Free Syrian Army replaces chief-of-staff Salim Idris
The leader of the Western- and Gulf Arab-backed Free Syrian Army (FSA) has been sacked and replaced by a more experienced field commander.
Col Abd al-Ilah al-Bashir will succeed Brig Gen Salim Idris as chief-of-staff of the FSA's Supreme Military Council.
A spokesman said the decision was taken due to the "ineffectiveness" of the command and the need to "restructure".
Over the past year, the SMC has lost influence to Islamist rebel groups, some of them linked to al-Qaeda.
The change in command comes after a second round of peace talks in Geneva between the Syrian government and opposition failed to make any significant breakthrough.
US Secretary of State John Kerry on Monday blamed President Bashar al-Assad's representatives for stalling the negotiations and urged Russia to stop supplying Mr Assad's forces with weapons.
"The regime stonewalled. They did nothing except continue to drop barrel bombs on their own people and continue to destroy their own country. And I regret to say they are doing so with increased support from Iran, from Hezbollah and from Russia," he told reporters in Jakarta.
The decision to replace Gen Idris was made on Sunday after a meeting of the Supreme Military Council (SMC) in Turkey.
A statement said the move was prompted by the "ineffectiveness of the command in the past few months" and "to provide leadership for military operations against the criminal regime and its allies from terrorist organisations".
Col Bashir was previously head of the rebel military council in the southern province of Quneitra. He deserted from the Syrian army in 2012 and his son was killed in fighting at the beginning of the year, according to the FSA's Facebook page.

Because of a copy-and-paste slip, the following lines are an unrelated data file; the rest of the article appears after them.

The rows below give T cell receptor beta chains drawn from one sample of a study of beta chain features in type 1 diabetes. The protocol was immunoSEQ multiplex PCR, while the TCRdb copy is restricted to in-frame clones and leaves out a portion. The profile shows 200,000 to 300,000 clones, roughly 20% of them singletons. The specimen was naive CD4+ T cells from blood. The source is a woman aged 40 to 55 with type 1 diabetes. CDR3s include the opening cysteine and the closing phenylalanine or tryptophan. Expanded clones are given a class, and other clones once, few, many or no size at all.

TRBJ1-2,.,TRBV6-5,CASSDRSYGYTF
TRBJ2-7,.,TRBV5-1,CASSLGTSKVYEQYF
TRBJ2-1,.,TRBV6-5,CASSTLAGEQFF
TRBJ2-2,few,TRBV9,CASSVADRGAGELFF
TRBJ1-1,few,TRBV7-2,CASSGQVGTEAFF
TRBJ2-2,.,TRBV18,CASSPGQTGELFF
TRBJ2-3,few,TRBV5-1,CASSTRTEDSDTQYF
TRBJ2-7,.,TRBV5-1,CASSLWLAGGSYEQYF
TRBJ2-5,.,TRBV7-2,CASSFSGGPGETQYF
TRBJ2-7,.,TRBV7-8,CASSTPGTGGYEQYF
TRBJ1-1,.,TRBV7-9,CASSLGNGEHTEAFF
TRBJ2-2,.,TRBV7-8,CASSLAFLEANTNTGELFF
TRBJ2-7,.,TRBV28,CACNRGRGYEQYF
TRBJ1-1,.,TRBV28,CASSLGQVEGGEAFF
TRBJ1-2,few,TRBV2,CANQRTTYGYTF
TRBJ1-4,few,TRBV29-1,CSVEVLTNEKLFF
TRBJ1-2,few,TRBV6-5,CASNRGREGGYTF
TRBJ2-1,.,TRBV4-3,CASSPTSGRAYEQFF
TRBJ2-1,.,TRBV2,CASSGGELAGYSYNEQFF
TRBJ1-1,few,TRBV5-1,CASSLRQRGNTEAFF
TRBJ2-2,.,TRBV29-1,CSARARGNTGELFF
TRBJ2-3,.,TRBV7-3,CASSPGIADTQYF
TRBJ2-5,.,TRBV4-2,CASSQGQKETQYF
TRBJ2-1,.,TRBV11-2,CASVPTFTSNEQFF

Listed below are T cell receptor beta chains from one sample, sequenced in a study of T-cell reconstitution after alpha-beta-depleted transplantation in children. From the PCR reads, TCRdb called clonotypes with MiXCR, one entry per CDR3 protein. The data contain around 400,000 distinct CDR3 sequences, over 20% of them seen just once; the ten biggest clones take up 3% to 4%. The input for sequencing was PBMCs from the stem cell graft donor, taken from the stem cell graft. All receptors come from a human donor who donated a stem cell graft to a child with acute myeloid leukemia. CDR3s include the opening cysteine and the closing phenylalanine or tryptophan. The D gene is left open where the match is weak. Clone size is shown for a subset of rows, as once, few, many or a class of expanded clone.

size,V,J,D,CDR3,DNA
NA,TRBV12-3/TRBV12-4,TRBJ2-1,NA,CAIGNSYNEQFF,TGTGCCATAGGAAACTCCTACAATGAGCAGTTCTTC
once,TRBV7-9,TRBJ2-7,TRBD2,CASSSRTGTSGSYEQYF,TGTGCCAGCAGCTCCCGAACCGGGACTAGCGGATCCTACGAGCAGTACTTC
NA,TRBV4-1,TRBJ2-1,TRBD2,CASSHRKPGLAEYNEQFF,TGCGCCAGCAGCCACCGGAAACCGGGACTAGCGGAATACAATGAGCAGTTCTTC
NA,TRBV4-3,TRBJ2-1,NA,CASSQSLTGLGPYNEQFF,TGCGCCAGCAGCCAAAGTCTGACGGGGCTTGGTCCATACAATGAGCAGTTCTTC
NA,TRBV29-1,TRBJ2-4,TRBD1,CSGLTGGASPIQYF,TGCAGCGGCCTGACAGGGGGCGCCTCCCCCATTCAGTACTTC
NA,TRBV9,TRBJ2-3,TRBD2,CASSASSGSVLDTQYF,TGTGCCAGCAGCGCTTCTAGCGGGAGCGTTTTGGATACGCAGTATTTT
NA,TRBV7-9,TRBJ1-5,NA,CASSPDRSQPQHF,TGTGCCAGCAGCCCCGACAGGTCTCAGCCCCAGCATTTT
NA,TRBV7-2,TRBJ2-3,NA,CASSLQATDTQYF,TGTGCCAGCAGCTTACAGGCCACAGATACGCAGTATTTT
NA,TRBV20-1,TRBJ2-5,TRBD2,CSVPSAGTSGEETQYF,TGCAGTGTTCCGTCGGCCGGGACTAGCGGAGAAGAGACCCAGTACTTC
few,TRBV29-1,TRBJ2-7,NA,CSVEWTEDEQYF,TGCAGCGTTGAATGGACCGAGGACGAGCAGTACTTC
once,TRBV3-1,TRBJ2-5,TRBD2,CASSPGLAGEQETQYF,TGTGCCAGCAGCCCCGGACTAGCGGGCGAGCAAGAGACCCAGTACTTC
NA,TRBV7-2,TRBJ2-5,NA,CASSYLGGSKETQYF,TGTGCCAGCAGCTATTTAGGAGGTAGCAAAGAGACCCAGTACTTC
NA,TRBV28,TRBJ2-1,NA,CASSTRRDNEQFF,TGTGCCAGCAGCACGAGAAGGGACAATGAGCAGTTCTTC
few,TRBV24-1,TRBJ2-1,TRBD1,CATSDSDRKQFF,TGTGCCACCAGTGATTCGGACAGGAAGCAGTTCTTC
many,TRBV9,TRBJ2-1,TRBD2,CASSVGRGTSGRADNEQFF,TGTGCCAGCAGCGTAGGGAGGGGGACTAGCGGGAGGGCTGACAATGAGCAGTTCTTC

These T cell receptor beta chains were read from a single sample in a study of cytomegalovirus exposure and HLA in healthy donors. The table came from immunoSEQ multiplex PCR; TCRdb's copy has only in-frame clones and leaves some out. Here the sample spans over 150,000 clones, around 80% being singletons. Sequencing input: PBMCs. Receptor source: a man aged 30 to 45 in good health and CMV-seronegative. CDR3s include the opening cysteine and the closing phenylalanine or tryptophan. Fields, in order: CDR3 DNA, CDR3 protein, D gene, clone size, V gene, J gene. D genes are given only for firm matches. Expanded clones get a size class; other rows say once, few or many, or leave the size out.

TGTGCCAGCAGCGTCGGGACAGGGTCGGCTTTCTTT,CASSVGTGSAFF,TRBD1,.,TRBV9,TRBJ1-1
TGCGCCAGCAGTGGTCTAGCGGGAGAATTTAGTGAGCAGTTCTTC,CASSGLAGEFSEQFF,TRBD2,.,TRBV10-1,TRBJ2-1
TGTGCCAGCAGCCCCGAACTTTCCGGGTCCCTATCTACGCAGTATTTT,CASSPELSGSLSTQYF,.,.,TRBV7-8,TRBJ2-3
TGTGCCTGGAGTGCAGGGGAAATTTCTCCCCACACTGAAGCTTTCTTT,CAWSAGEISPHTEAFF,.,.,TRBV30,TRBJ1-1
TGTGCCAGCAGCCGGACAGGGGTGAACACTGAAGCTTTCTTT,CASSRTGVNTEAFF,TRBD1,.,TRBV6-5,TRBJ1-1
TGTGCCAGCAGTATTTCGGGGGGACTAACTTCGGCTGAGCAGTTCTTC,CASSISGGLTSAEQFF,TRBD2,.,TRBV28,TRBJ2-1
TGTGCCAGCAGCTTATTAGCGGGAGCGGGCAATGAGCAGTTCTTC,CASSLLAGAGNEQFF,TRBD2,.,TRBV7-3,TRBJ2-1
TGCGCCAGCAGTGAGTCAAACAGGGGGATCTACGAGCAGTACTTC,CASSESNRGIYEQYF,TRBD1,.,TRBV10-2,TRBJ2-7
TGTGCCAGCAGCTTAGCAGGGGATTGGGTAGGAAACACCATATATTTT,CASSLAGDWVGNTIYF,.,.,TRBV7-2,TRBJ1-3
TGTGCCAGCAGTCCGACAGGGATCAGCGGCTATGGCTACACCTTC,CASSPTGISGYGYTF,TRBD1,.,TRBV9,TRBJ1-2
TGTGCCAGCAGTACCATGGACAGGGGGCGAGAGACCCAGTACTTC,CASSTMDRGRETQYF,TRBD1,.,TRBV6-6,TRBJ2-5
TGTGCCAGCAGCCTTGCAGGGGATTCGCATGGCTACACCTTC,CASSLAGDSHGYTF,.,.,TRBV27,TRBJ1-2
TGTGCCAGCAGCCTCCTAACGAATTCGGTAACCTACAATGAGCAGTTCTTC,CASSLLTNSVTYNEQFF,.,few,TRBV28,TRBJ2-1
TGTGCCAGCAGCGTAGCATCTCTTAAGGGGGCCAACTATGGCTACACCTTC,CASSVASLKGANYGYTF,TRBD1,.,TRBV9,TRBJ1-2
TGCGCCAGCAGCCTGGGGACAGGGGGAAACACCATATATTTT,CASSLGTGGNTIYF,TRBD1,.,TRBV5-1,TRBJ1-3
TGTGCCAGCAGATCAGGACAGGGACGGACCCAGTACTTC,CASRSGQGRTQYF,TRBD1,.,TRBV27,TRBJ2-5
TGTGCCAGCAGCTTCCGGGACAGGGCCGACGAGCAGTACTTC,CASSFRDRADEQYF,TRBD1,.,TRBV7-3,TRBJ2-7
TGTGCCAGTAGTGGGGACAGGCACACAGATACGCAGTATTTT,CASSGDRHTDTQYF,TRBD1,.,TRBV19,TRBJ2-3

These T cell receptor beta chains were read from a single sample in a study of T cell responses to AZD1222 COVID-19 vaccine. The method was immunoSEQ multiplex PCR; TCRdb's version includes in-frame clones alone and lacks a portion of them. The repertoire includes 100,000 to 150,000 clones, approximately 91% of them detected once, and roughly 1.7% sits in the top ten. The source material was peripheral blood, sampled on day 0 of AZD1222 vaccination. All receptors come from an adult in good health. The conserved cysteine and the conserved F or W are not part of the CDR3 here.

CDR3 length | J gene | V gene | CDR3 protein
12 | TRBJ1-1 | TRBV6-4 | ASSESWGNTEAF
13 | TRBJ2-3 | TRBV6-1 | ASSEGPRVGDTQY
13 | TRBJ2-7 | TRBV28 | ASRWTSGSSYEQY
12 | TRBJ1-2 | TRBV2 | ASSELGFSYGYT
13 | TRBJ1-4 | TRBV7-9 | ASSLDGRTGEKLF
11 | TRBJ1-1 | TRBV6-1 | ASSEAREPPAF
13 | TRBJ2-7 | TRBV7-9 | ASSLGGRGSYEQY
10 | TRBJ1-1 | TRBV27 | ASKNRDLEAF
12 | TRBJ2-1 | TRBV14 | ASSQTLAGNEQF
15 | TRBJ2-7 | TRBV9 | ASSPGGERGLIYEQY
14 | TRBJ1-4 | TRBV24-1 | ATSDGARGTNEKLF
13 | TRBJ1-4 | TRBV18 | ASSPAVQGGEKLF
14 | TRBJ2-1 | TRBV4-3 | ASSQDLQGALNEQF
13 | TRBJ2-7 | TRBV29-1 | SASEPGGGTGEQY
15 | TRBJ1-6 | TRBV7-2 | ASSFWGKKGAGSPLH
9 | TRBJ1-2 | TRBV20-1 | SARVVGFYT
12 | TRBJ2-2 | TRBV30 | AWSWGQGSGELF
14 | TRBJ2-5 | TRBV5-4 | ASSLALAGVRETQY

The main opposition alliance, the National Coalition, reportedly described the news of Col Bashir's appointment as a "relief" and expressed hope that he would strengthen the role of the FSA.
An opposition source told the AFP news agency that Gen Idris had faced criticism for failing on the battlefield, including "errors and carelessness in combat" and "poor distribution of weapons" among rebel brigades. He was also accused of distancing himself from his fighters' "concerns".
Gen Idris, who had served in the Syrian army's Corps of Engineers, was appointed chief-of-staff of the SMC in December 2012, after it was formed to encourage a centralised rebel leadership.
However, analysts say the FSA has remained a loose network of brigades rather than a unified fighting force, with the general serving more as a spokesman and conduit for foreign funding and arms shipments, rather than the overall operational commander.
He suffered a further blow in November when seven leading rebel groups, including several that made up most of the FSA fighting force, declared that they were forming the Islamic Front.
In December, the new alliance announced that it had withdrawn from the command of the SMC and then drove SMC-aligned forces out of their headquarters in the northern province of Idlib, prompting the US and UK to suspend "non-lethal assistance".
Groups linked to al-Qaeda, including the al-Nusra Front and Islamic State in Iraq and the Levant, have also emerged as potent forces.
Meanwhile, government forces backed by the Lebanese Shia Islamist movement Hezbollah and Shia fighters from Iraq and Iran have capitalised on the divisions, recapturing strategically important areas in and around Damascus, Homs and Aleppo since mid-2013.
Last week, a UN-brokered ceasefire in Homs allowed aid workers to deliver food and medicine to rebel-held areas that have been under siege for more than a year, and evacuate more than 1,000 people.